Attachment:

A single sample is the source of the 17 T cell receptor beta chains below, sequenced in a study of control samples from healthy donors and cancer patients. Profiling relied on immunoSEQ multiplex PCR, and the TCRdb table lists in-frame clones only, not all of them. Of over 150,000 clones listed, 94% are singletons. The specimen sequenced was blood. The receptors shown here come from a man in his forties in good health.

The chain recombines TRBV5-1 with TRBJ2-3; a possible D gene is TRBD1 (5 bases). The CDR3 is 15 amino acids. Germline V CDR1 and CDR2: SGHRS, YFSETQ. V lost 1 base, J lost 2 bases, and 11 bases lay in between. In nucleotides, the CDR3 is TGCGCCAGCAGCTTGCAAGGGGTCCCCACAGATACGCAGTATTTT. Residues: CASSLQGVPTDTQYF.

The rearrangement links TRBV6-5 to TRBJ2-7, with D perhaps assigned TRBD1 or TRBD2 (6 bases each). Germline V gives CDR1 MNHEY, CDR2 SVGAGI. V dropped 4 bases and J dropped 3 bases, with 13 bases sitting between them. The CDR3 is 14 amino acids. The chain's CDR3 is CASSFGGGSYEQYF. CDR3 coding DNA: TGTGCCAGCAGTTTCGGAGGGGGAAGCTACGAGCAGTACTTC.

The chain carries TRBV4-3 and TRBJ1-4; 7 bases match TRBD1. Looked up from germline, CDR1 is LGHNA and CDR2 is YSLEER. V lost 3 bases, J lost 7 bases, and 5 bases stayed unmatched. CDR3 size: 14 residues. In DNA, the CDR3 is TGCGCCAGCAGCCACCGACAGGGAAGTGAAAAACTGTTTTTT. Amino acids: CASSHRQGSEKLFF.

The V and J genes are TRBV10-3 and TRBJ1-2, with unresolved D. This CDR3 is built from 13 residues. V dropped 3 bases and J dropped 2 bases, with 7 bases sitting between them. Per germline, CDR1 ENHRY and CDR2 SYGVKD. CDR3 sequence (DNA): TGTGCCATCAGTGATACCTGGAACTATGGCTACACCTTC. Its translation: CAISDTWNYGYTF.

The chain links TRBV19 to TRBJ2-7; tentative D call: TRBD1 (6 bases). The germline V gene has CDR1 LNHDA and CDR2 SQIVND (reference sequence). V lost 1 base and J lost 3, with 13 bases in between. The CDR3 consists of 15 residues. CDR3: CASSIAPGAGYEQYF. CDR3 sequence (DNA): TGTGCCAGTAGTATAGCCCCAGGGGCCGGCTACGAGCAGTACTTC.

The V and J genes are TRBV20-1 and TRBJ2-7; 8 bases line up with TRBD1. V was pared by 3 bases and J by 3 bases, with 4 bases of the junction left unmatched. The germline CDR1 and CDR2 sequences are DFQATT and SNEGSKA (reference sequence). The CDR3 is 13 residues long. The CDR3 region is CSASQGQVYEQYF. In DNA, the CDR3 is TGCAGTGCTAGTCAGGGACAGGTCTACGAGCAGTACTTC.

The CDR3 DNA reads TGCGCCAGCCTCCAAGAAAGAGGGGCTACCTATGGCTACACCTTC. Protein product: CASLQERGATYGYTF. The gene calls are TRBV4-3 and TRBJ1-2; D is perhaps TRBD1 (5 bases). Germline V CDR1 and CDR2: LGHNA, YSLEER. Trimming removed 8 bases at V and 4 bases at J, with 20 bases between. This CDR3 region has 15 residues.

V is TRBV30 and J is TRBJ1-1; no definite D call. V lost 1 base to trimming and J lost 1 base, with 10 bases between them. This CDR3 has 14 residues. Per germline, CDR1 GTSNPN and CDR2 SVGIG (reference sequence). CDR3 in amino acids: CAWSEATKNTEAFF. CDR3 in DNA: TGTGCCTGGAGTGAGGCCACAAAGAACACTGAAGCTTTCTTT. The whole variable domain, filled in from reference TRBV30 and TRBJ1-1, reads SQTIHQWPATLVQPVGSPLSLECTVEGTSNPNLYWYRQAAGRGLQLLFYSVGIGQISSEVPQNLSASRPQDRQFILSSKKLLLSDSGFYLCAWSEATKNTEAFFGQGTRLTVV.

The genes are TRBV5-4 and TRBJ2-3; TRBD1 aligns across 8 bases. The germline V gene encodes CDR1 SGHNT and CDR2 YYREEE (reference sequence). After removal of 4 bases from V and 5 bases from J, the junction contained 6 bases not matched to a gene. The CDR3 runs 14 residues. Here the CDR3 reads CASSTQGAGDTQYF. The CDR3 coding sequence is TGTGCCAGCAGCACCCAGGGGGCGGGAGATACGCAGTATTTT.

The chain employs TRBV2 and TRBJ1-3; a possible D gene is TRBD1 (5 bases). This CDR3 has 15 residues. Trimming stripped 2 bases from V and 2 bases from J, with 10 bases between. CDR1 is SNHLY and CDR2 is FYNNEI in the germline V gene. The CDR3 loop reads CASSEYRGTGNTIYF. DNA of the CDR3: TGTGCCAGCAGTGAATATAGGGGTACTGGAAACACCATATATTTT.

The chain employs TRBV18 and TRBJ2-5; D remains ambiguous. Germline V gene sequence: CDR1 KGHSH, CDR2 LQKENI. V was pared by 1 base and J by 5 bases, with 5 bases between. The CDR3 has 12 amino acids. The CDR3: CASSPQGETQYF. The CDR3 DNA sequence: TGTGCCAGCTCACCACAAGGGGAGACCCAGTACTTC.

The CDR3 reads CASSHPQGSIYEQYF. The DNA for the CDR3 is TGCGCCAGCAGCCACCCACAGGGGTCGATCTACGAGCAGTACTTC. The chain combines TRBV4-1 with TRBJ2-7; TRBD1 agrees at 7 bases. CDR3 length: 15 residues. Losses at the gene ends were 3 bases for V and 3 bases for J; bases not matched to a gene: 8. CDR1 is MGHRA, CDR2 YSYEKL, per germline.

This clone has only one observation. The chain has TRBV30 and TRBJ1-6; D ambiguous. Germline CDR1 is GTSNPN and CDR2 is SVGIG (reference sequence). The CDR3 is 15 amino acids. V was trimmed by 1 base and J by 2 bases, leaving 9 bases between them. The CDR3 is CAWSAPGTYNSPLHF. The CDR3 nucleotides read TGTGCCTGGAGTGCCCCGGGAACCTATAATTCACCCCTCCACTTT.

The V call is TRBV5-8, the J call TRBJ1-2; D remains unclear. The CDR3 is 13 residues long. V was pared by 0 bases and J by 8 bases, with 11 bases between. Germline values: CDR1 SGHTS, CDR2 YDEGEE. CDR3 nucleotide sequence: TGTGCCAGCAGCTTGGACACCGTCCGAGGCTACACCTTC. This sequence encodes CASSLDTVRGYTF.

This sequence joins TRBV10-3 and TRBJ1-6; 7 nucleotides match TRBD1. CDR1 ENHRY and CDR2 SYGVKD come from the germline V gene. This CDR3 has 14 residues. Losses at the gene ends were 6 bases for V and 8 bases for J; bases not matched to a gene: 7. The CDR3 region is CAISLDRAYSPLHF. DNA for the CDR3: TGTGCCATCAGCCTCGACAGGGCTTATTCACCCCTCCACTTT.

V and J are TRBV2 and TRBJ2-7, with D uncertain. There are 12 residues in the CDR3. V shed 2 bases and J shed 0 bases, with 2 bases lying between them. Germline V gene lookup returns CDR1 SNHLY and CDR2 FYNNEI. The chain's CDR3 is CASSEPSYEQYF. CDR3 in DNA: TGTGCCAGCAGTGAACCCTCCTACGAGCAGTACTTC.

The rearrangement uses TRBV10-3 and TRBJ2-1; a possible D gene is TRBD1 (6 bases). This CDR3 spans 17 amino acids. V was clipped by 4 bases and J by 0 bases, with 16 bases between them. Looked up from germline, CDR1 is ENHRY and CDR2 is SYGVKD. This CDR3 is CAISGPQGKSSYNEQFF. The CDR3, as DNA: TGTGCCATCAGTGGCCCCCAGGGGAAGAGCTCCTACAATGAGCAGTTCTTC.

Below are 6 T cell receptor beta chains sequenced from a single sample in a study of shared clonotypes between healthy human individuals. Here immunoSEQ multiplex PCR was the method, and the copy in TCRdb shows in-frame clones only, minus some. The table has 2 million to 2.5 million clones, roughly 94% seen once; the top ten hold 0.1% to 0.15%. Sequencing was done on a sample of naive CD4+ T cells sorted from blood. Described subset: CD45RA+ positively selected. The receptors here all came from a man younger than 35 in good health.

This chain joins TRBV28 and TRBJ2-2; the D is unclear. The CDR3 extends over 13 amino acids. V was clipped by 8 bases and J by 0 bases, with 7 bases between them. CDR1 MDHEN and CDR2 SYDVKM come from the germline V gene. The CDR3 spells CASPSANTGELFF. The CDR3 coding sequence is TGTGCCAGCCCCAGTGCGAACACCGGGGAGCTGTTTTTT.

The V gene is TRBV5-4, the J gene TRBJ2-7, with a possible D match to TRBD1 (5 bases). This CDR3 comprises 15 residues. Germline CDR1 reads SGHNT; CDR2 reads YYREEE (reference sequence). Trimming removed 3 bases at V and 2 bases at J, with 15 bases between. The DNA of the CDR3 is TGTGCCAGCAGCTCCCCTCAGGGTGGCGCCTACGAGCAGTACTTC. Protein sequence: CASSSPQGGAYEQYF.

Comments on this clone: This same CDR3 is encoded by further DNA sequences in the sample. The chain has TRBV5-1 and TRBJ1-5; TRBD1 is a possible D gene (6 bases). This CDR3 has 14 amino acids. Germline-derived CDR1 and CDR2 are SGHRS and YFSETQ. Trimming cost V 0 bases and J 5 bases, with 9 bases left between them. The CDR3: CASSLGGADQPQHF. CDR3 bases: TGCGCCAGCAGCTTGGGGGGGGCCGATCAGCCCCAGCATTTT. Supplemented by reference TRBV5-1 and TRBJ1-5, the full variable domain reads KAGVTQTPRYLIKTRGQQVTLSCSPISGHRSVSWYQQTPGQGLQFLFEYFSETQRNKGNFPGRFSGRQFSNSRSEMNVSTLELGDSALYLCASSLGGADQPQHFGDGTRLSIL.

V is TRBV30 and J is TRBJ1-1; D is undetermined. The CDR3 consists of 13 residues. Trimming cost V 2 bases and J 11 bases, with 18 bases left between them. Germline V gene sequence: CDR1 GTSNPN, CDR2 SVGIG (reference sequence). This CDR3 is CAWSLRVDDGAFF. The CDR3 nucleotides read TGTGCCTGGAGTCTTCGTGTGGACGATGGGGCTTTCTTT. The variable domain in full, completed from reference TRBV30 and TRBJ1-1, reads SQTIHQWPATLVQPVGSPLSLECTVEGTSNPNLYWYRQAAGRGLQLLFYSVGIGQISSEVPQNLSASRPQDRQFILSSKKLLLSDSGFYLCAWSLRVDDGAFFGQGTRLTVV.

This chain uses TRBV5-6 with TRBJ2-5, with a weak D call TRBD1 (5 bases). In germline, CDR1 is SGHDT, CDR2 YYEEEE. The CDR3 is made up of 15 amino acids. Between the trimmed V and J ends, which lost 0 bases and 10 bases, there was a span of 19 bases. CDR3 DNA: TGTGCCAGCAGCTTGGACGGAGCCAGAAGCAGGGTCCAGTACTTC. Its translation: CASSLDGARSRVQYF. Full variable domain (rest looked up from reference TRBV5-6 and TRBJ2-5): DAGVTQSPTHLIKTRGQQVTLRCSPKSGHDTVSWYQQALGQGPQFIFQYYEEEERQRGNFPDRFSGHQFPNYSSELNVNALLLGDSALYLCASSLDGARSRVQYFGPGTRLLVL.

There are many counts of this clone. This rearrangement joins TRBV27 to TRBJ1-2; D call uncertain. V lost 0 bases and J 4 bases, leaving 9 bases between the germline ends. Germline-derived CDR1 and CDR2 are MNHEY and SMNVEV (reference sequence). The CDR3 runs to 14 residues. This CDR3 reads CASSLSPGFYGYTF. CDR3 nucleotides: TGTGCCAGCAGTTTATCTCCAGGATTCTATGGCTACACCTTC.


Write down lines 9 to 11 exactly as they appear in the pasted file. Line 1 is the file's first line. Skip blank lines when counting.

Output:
V is TRBV30 and J is TRBJ1-1; no definite D call. V lost 1 base to trimming and J lost 1 base, with 10 bases between them. This CDR3 has 14 residues. Per germline, CDR1 GTSNPN and CDR2 SVGIG (reference sequence). CDR3 in amino acids: CAWSEATKNTEAFF. CDR3 in DNA: TGTGCCTGGAGTGAGGCCACAAAGAACACTGAAGCTTTCTTT. The whole variable domain, filled in from reference TRBV30 and TRBJ1-1, reads SQTIHQWPATLVQPVGSPLSLECTVEGTSNPNLYWYRQAAGRGLQLLFYSVGIGQISSEVPQNLSASRPQDRQFILSSKKLLLSDSGFYLCAWSEATKNTEAFFGQGTRLTVV.

The genes are TRBV5-4 and TRBJ2-3; TRBD1 aligns across 8 bases. The germline V gene encodes CDR1 SGHNT and CDR2 YYREEE (reference sequence). After removal of 4 bases from V and 5 bases from J, the junction contained 6 bases not matched to a gene. The CDR3 runs 14 residues. Here the CDR3 reads CASSTQGAGDTQYF. The CDR3 coding sequence is TGTGCCAGCAGCACCCAGGGGGCGGGAGATACGCAGTATTTT.

The chain employs TRBV2 and TRBJ1-3; a possible D gene is TRBD1 (5 bases). This CDR3 has 15 residues. Trimming stripped 2 bases from V and 2 bases from J, with 10 bases between. CDR1 is SNHLY and CDR2 is FYNNEI in the germline V gene. The CDR3 loop reads CASSEYRGTGNTIYF. DNA of the CDR3: TGTGCCAGCAGTGAATATAGGGGTACTGGAAACACCATATATTTT.